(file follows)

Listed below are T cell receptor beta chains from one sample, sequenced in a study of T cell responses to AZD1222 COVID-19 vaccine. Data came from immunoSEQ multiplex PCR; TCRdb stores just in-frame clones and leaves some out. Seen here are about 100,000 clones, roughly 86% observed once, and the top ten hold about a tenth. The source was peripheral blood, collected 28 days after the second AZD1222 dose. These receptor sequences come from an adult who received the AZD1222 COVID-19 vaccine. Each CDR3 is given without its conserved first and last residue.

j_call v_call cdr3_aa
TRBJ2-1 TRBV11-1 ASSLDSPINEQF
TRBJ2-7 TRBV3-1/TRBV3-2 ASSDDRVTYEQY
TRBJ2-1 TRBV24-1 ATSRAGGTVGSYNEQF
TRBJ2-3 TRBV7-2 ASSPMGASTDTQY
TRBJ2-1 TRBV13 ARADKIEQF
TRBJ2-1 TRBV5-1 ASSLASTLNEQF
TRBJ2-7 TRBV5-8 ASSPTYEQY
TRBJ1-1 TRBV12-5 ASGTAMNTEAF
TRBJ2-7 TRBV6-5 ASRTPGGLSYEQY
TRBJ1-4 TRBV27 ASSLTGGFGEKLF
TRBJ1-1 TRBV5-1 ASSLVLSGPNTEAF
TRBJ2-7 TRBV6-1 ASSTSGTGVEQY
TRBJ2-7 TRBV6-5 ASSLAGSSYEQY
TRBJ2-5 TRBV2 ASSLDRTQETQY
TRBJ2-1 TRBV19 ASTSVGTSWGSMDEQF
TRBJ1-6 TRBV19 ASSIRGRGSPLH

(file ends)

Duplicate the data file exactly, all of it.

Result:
Listed below are T cell receptor beta chains from one sample, sequenced in a study of T cell responses to AZD1222 COVID-19 vaccine. Data came from immunoSEQ multiplex PCR; TCRdb stores just in-frame clones and leaves some out. Seen here are about 100,000 clones, roughly 86% observed once, and the top ten hold about a tenth. The source was peripheral blood, collected 28 days after the second AZD1222 dose. These receptor sequences come from an adult who received the AZD1222 COVID-19 vaccine. Each CDR3 is given without its conserved first and last residue.

j_call v_call cdr3_aa
TRBJ2-1 TRBV11-1 ASSLDSPINEQF
TRBJ2-7 TRBV3-1/TRBV3-2 ASSDDRVTYEQY
TRBJ2-1 TRBV24-1 ATSRAGGTVGSYNEQF
TRBJ2-3 TRBV7-2 ASSPMGASTDTQY
TRBJ2-1 TRBV13 ARADKIEQF
TRBJ2-1 TRBV5-1 ASSLASTLNEQF
TRBJ2-7 TRBV5-8 ASSPTYEQY
TRBJ1-1 TRBV12-5 ASGTAMNTEAF
TRBJ2-7 TRBV6-5 ASRTPGGLSYEQY
TRBJ1-4 TRBV27 ASSLTGGFGEKLF
TRBJ1-1 TRBV5-1 ASSLVLSGPNTEAF
TRBJ2-7 TRBV6-1 ASSTSGTGVEQY
TRBJ2-7 TRBV6-5 ASSLAGSSYEQY
TRBJ2-5 TRBV2 ASSLDRTQETQY
TRBJ2-1 TRBV19 ASTSVGTSWGSMDEQF
TRBJ1-6 TRBV19 ASSIRGRGSPLH